As noted above, the DELI 100 may also operate in a nontransparent mode. Generally speaking, when operating in the nontransparent mode, the DELI 100 may operate, for example, as a DLL or a statically linked module which exports functions in the API 108 that the application 102 can access. In the simplest case, the application (client) controls every aspect of DELI operation through the API 108. In such a case, the DELI 100 can be utilized to cache, link, and optimize code according to explicit instructions provided by the client via the API 108. Alternatively, in a hybrid arrangement, the client may call upon the DELI 100 to provide its services in a transparent manner. In such a case, the client invokes operation of the DELI 100, as well as provides instructions as to when the DELI is to halt its operation. In either case, the client is aware of the DELI 100 and is configured to utilize the DELI's services. In that, in the profiling scenario, the application 102 normally is not aware of the DELI's presence, the nontransparent mode of operation is not described in detail. Persons having ordinary skill in the art will appreciate, however, that such profiling could be provided in a nontransparent manner where the application software is written to facilitate or initiate such profiling.
 As described above, most existing profiling methods are disadvantageous from the standpoint of profiling accuracy and overhead. These problems can be in large part avoided, however, when the DELI 100 is used in that the DELI controls low level code (e.g., application binaries) at run-time. Therefore, the DELI 100 can monitor the execution of each application function, basic block, or individual instruction to obtain information about the execution of the application code. In addition, with the DELI's ability to determine when code fragments are hot, the DELI 100 can be used to limit instrumentation only those portions of code that are most frequently used, thereby reducing profiling overhead.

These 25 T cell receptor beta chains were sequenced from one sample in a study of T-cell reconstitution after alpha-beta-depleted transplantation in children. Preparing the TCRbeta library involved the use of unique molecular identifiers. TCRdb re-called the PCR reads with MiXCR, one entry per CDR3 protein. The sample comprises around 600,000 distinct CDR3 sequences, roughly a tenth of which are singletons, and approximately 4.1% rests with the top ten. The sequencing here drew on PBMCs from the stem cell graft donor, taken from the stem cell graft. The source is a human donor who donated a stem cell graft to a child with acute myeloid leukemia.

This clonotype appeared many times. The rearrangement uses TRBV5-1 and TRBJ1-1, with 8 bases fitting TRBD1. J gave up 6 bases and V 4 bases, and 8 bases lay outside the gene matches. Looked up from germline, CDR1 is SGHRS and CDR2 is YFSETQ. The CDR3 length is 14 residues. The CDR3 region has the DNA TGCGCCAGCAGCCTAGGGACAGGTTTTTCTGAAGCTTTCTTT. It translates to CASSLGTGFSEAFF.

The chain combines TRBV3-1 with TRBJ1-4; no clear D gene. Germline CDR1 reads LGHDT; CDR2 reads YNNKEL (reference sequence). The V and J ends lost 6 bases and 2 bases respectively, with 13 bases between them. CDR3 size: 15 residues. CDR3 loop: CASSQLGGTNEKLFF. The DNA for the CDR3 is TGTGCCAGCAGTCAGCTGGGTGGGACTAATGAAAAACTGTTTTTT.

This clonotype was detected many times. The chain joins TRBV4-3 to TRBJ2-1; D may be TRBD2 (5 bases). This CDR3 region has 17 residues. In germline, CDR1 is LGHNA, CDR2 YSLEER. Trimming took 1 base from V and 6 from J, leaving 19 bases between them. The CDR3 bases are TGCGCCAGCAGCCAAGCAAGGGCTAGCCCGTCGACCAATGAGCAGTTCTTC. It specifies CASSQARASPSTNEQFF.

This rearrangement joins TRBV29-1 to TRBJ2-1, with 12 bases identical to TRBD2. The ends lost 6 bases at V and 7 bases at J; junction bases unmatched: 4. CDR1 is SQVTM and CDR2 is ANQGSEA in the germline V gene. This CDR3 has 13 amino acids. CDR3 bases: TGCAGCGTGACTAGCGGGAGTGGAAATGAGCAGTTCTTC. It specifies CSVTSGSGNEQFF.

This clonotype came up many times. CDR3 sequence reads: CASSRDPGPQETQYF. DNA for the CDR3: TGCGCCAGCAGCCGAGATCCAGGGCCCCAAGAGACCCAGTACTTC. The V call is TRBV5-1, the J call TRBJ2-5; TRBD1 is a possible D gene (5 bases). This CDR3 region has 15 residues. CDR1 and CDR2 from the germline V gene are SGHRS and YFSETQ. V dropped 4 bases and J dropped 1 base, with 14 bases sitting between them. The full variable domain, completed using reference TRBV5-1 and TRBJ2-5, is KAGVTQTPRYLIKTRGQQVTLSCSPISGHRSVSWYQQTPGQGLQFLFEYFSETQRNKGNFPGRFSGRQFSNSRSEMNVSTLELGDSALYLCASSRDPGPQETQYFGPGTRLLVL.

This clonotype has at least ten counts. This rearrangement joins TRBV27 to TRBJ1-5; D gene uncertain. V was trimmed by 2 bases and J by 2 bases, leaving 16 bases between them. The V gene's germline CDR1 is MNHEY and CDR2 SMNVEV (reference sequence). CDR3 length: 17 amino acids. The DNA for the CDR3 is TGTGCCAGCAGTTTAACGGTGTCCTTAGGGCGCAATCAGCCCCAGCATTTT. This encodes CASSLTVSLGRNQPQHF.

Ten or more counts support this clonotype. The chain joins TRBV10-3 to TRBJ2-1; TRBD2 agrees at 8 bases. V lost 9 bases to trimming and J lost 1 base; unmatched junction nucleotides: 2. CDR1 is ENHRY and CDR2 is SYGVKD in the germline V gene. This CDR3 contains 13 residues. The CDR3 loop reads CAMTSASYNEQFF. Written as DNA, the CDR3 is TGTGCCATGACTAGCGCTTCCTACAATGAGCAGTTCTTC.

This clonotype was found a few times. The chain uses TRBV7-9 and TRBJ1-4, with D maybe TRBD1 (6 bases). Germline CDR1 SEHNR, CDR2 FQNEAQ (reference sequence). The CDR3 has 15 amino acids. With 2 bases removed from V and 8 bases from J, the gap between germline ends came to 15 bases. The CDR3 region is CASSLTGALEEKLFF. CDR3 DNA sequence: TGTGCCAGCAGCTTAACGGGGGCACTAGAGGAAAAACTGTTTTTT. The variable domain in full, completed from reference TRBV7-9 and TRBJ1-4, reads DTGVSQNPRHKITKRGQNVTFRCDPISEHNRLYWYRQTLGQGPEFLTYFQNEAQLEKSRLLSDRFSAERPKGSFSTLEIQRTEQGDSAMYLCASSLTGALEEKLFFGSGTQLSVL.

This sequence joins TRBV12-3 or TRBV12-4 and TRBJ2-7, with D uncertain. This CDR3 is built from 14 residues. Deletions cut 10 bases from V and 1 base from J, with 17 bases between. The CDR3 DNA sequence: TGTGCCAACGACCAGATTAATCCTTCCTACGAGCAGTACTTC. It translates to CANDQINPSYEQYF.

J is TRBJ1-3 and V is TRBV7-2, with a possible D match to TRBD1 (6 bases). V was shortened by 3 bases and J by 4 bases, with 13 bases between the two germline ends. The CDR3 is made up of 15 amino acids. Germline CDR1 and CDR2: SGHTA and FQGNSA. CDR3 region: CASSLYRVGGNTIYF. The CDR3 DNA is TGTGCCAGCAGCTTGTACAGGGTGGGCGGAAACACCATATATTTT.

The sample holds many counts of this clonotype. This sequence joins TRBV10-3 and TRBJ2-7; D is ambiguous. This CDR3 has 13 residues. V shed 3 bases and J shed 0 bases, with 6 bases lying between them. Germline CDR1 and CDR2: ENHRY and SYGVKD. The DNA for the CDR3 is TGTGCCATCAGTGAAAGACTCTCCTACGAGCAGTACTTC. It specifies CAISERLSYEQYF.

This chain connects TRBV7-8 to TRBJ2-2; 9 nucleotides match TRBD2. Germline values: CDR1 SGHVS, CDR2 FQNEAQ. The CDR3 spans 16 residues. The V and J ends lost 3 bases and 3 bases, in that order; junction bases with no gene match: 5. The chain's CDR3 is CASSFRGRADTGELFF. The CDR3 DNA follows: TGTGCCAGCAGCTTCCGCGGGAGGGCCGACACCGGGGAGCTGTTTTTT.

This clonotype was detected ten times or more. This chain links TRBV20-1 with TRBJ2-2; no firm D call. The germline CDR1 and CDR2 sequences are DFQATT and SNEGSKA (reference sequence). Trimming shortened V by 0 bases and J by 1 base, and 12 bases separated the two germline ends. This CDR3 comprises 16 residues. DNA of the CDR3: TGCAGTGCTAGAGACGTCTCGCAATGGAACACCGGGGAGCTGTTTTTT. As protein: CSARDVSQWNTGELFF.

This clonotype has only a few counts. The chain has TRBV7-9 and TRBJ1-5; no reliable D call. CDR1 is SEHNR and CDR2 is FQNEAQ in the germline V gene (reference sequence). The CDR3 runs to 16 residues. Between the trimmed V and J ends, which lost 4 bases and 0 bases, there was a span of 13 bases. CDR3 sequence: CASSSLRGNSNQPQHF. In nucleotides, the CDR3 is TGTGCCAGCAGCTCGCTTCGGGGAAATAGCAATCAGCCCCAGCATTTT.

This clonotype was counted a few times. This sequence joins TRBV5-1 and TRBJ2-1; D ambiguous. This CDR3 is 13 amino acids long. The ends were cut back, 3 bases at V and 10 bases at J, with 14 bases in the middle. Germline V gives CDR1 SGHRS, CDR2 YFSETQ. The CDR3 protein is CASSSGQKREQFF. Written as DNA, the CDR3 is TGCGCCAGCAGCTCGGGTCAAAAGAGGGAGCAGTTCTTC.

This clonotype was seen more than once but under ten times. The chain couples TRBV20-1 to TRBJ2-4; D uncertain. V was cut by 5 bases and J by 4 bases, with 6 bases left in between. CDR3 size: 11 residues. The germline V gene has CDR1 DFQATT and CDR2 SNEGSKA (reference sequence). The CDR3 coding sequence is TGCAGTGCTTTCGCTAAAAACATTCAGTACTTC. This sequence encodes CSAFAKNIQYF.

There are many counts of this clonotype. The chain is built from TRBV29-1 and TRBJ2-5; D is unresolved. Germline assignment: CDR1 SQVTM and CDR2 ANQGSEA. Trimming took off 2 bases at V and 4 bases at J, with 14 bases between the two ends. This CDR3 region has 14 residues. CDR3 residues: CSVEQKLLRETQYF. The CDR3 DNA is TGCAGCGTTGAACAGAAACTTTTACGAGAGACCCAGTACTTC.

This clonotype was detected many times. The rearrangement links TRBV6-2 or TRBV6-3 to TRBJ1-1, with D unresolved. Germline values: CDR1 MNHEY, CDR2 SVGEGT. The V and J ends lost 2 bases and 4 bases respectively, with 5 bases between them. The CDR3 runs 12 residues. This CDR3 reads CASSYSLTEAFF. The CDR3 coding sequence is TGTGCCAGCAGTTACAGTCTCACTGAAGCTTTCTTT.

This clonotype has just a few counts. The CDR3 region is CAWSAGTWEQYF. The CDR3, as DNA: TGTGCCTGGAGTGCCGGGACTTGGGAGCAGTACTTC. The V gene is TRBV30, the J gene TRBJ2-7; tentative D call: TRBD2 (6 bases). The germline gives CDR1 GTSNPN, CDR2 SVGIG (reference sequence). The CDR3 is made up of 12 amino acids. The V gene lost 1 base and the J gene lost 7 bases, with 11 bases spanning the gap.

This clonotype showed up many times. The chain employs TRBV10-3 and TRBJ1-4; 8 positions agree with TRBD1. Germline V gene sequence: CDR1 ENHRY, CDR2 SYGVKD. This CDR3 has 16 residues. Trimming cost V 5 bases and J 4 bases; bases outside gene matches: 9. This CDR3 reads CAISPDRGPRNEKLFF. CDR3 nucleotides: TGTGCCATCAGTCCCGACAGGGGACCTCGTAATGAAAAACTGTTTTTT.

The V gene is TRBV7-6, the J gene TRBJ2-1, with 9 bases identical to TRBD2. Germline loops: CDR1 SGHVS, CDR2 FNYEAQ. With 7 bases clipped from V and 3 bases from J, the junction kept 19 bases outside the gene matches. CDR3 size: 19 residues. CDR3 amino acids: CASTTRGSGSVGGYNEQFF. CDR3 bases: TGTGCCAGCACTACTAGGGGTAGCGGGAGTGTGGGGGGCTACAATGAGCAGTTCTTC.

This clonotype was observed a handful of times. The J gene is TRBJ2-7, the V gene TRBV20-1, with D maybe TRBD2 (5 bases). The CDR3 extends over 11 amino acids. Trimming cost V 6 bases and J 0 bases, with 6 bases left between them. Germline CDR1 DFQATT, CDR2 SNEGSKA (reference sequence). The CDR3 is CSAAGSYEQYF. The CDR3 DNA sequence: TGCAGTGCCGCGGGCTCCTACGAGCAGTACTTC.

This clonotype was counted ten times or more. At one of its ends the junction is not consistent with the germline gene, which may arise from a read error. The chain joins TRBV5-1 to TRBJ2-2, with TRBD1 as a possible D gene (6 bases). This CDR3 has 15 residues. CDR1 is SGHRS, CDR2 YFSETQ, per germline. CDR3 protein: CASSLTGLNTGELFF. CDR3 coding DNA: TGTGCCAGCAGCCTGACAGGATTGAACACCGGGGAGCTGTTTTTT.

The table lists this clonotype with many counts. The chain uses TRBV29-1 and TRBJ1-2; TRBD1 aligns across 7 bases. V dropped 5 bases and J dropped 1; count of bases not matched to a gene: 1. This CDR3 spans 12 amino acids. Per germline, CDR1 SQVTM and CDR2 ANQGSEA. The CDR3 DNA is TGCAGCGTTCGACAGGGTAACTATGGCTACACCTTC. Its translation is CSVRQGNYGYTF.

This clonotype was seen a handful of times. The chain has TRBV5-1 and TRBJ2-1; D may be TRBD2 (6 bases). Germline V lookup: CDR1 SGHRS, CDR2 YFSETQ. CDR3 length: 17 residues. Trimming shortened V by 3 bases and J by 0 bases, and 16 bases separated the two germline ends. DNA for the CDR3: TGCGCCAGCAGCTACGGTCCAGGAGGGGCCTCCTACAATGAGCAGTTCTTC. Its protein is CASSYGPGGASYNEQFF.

An example of DELI operation in facilitating the profiling of an application is shown in FIG. 5. Beginning with block 500, the DELI 100 is initiated and, as indicated in block 502, injected into the application 102 before it starts so as to gain control over its execution. As in the mode of operation described in relation to FIG. 4, the DELI 100 monitors the execution of code to determine which code fragments to cache and therefore intercepts application instructions, as indicated in block 504. Accordingly, the DELI 100 can first determine whether an associated code fragment has previously been cached, as indicated in decision element 506. If so, the DELI 100 jumps to the code cache(s) 124 that contain the code and this code is executed by the hardware 104 in lieu of the original application code, as indicated in block 508. Again, execution of the cached code continues until a reference to code that has not been cached is encountered (510), e.g., a cache miss occurs, at which time the DELI 100 jumps back to the application code and block 504.